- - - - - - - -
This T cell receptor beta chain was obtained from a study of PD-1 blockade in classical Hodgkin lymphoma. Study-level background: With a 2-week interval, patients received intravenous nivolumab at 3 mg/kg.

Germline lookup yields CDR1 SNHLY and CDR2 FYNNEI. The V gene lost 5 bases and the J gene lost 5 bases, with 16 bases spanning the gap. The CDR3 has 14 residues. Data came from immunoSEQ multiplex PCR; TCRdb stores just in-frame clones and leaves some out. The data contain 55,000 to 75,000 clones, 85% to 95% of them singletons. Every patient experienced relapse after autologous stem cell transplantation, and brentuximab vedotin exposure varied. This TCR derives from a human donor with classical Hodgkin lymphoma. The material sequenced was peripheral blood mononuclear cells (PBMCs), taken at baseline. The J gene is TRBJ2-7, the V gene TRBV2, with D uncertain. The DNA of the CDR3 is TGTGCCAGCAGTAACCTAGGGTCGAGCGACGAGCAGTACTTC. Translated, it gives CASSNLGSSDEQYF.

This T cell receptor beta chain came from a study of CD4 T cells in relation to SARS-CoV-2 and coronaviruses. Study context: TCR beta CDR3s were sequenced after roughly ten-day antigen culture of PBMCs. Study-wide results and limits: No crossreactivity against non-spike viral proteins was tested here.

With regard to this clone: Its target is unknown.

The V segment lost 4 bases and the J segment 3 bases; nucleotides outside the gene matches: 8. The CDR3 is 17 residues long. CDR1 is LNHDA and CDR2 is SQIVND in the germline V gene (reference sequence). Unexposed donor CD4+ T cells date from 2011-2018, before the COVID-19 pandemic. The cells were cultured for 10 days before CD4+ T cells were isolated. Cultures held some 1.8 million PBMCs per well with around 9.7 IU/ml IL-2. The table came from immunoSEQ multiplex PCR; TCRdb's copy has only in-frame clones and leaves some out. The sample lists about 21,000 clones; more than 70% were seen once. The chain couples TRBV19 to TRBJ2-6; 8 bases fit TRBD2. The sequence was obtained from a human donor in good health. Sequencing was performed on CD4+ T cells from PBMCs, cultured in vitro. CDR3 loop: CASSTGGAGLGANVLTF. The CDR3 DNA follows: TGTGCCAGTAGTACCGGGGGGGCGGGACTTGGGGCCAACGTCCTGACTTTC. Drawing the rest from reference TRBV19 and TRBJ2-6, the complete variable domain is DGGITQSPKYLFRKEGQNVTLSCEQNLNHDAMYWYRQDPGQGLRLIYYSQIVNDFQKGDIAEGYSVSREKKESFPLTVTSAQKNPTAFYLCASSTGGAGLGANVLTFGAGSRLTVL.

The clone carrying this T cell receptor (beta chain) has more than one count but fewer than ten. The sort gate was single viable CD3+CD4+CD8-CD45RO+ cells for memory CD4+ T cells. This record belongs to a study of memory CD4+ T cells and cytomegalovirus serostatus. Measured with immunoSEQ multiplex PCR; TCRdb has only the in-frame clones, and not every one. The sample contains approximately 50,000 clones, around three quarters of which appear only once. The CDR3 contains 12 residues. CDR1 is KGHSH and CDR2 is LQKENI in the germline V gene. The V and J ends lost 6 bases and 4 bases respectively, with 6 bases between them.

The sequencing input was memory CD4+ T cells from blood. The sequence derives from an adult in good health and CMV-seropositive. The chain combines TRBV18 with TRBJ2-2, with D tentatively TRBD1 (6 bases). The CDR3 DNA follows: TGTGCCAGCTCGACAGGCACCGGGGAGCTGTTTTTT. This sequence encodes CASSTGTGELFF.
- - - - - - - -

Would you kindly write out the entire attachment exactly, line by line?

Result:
This T cell receptor beta chain was obtained from a study of PD-1 blockade in classical Hodgkin lymphoma. Study-level background: With a 2-week interval, patients received intravenous nivolumab at 3 mg/kg.

Germline lookup yields CDR1 SNHLY and CDR2 FYNNEI. The V gene lost 5 bases and the J gene lost 5 bases, with 16 bases spanning the gap. The CDR3 has 14 residues. Data came from immunoSEQ multiplex PCR; TCRdb stores just in-frame clones and leaves some out. The data contain 55,000 to 75,000 clones, 85% to 95% of them singletons. Every patient experienced relapse after autologous stem cell transplantation, and brentuximab vedotin exposure varied. This TCR derives from a human donor with classical Hodgkin lymphoma. The material sequenced was peripheral blood mononuclear cells (PBMCs), taken at baseline. The J gene is TRBJ2-7, the V gene TRBV2, with D uncertain. The DNA of the CDR3 is TGTGCCAGCAGTAACCTAGGGTCGAGCGACGAGCAGTACTTC. Translated, it gives CASSNLGSSDEQYF.

This T cell receptor beta chain came from a study of CD4 T cells in relation to SARS-CoV-2 and coronaviruses. Study context: TCR beta CDR3s were sequenced after roughly ten-day antigen culture of PBMCs. Study-wide results and limits: No crossreactivity against non-spike viral proteins was tested here.

With regard to this clone: Its target is unknown.

The V segment lost 4 bases and the J segment 3 bases; nucleotides outside the gene matches: 8. The CDR3 is 17 residues long. CDR1 is LNHDA and CDR2 is SQIVND in the germline V gene (reference sequence). Unexposed donor CD4+ T cells date from 2011-2018, before the COVID-19 pandemic. The cells were cultured for 10 days before CD4+ T cells were isolated. Cultures held some 1.8 million PBMCs per well with around 9.7 IU/ml IL-2. The table came from immunoSEQ multiplex PCR; TCRdb's copy has only in-frame clones and leaves some out. The sample lists about 21,000 clones; more than 70% were seen once. The chain couples TRBV19 to TRBJ2-6; 8 bases fit TRBD2. The sequence was obtained from a human donor in good health. Sequencing was performed on CD4+ T cells from PBMCs, cultured in vitro. CDR3 loop: CASSTGGAGLGANVLTF. The CDR3 DNA follows: TGTGCCAGTAGTACCGGGGGGGCGGGACTTGGGGCCAACGTCCTGACTTTC. Drawing the rest from reference TRBV19 and TRBJ2-6, the complete variable domain is DGGITQSPKYLFRKEGQNVTLSCEQNLNHDAMYWYRQDPGQGLRLIYYSQIVNDFQKGDIAEGYSVSREKKESFPLTVTSAQKNPTAFYLCASSTGGAGLGANVLTFGAGSRLTVL.

The clone carrying this T cell receptor (beta chain) has more than one count but fewer than ten. The sort gate was single viable CD3+CD4+CD8-CD45RO+ cells for memory CD4+ T cells. This record belongs to a study of memory CD4+ T cells and cytomegalovirus serostatus. Measured with immunoSEQ multiplex PCR; TCRdb has only the in-frame clones, and not every one. The sample contains approximately 50,000 clones, around three quarters of which appear only once. The CDR3 contains 12 residues. CDR1 is KGHSH and CDR2 is LQKENI in the germline V gene. The V and J ends lost 6 bases and 4 bases respectively, with 6 bases between them.

The sequencing input was memory CD4+ T cells from blood. The sequence derives from an adult in good health and CMV-seropositive. The chain combines TRBV18 with TRBJ2-2, with D tentatively TRBD1 (6 bases). The CDR3 DNA follows: TGTGCCAGCTCGACAGGCACCGGGGAGCTGTTTTTT. This sequence encodes CASSTGTGELFF.